Opinion

A stunning breakthrough on police use of force in Washington

Washington legislators this week narrowly avoided an election season standoff between cops and the people they’re sworn to protect.
Washington legislators this week narrowly avoided an election season standoff between cops and the people they’re sworn to protect. News Tribune file photo

In the last hours of a 60-day legislative session, Washington law enforcement officers sat in the state Senate gallery watching lawmakers give emotional speeches on a bill to draw a clearer line on police use of deadly force — a line that’s been fuzzy far too long.

The men and women in uniform were there to support legislation that makes it easier, not harder, for prosecutors to charge them with crimes of negligence or reckless use of force.

It was a climactic moment that no one could have predicted a year ago. Back then, front-line police unions opposed any change to Washington’s uniquely police-friendly law, warning it would be a threat to officers who make honest mistakes in split-second, dangerous confrontations.

The police presence on the last day of the 2018 session is testament to a turning of the tide that would not have happened without the fierce determination of community activists.

Even though their initiative won’t see the ballot, these citizens should be telling themselves: “Well done. Mission accomplished.”

Removing Washington’s controversial “malice” shield for cops was long overdue.

There’s no such thing as a perfect compromise, but perfection is never the goal in Olympia. Both the police and the public are ready for reform, and with it, a rethinking of law enforcement tactics and renewal of public trust.

House Bill 3003 covers all three. It passed by a wide margin in the House on Wednesday: 73 yes votes and 25 nos, with several Republicans crossing over. In the Senate, it found victory Thursday along narrow party lines: 25 Democrats supported it, 24 Republicans didn’t.

Washington is the only state in the U.S. with a “malice clause.” Because of it, no criminal action can follow an officer involved in a fatal shooting unless substantial proof of “evil intent” is found.

As of yet, there is no blood test that makes malice apparent. Most lawyers would confess it’s easier to climb a greased pole in your birthday suit than to prove in court that animus was the motive for a professional with a badge.

Between 2005 and 2014, 213 people were killed by police in Washington, yet only one officer was criminally charged, and he was acquitted by a jury.

Last July, a loose-knit activist group, De-Escalate Washington, started gathering signatures for Initiative 940. Group members, many of whom lost family members in police shootings, sought to change standards that made cops untouchable.

An intense debate centered on the extent to which race and bias factor into lethal police responses, both locally and nationally.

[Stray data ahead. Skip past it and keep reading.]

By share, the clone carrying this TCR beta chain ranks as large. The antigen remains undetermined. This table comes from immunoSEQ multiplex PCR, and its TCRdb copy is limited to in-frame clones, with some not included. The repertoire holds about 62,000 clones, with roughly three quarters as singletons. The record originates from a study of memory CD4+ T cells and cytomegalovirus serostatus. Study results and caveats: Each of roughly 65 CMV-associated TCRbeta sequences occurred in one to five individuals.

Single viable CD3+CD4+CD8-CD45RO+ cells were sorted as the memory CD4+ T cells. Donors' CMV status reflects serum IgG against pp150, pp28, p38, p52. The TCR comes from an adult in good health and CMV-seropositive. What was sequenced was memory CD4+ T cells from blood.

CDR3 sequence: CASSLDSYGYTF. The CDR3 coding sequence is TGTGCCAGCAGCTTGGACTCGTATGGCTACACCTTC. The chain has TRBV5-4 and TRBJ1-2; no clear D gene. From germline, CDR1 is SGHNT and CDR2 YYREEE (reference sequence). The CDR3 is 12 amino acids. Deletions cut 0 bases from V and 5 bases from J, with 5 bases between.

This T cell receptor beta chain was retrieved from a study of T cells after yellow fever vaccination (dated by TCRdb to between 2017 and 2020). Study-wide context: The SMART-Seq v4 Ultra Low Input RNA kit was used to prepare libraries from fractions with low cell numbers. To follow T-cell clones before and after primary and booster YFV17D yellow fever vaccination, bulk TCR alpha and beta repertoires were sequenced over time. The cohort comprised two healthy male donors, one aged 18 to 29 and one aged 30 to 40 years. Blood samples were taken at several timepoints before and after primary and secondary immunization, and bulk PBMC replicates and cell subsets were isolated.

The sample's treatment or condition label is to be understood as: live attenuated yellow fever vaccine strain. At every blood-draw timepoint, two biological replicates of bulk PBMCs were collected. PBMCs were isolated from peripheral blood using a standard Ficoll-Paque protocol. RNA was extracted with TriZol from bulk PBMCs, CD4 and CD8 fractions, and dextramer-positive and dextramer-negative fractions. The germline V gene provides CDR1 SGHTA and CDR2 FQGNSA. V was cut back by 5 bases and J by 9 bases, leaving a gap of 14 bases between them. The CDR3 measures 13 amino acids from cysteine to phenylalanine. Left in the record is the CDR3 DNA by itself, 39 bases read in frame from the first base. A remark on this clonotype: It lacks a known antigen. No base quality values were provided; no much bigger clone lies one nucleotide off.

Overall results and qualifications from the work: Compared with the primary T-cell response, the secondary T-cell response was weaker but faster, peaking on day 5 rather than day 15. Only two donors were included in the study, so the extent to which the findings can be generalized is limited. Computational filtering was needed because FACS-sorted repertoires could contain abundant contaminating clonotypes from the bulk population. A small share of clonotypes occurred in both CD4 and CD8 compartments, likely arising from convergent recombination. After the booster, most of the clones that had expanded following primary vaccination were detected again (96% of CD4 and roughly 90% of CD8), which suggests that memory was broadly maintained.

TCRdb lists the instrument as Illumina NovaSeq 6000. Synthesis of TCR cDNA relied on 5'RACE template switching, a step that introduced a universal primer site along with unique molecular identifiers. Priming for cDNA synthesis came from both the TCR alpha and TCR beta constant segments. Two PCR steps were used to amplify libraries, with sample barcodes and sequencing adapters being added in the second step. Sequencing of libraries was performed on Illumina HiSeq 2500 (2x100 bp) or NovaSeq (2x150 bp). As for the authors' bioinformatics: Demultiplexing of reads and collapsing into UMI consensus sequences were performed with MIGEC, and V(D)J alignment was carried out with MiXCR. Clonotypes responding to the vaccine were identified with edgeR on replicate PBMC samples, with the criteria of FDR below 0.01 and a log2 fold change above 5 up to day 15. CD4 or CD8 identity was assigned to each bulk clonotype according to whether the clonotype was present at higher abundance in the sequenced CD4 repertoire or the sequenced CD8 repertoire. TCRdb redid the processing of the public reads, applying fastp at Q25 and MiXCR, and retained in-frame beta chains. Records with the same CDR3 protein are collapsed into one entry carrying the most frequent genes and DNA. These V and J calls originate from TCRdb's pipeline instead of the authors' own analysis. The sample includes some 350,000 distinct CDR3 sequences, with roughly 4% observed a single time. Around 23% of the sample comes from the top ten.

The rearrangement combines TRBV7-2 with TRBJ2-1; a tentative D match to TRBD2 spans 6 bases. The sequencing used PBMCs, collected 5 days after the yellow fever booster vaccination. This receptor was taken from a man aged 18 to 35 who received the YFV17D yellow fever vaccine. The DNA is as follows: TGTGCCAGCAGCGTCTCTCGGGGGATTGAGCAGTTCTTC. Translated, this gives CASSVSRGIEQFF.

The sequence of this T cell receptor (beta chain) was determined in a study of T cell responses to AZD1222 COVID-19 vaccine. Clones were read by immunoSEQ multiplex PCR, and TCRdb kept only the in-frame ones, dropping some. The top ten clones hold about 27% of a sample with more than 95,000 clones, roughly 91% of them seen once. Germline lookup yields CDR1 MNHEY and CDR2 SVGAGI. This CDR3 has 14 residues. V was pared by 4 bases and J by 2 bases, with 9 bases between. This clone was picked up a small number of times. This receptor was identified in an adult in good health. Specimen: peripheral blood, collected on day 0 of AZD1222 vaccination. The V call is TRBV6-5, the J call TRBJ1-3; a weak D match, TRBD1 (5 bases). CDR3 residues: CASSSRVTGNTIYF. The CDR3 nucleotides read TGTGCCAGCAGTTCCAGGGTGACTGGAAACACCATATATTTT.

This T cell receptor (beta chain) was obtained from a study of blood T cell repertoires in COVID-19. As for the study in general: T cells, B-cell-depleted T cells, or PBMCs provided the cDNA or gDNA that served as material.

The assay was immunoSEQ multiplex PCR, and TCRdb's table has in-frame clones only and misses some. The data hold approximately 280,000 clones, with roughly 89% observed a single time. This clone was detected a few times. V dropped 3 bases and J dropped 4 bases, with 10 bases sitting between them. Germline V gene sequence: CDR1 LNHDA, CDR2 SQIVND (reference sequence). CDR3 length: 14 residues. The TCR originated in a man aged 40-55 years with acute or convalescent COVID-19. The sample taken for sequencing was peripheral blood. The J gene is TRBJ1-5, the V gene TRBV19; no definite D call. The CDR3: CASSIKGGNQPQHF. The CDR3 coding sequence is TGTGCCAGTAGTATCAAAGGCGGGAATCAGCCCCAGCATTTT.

De-Escalate Washington rode momentum provided by NFL player protests and the Black Lives Matter movement. No doubt high-profile shootings such as last summer’s death of Charleena Lyles, the African American mother shot seven times by Seattle Police officers, were motivating forces.

Three days after Christmas, Lisa Earl, whose daughter Jacqueline Salyers was fatally shot by Tacoma police in 2016, delivered more than 350,000 signatures to the Secretary of State’s office. Salyers was a member of the Puyallup Tribe of Indians, which contributed $350,000 to the initiative.

The political will behind I-940 was a sure sign of a seismic shift.

Lawmakers had three traditional choices on how to proceed: They could take no action and let the initiative go directly to the November ballot without change; they could adopt I-940 in its entirety and let it become law; or they could change the language, put it next to the original initiative on the ballot and let voters decide between the two drafts.

They improvised a fourth alternative: Together with I-940 supporters and input from law enforcement, they decided to skip the ballot and directly amend the initiative, removing “malice” and redefining “good faith.”

The compromise also retains mandates for increased officer training in mental health, first aid and violence de-escalation.

Republican senators implored colleagues to vote no and let I-940 advance to voters this fall. They said not doing so is a snub to everyone who signed initiative petitions.

But voting yes on HB 3003 was the commendable thing to do. Initiatives are blunt instruments that should be reserved for when governments fail to act. Finally, Washington politicians did act.

Rather than risk an election season standoff between cops and the people they’re sworn to protect, we have a law that immediately begins to strengthen public trust in the brave caretakers of the thin blue line.

One of the bill’s co-sponsors, Rep. Roger Goodman, D-Kirkland, is right: Let’s not wait a moment longer to start the healing.

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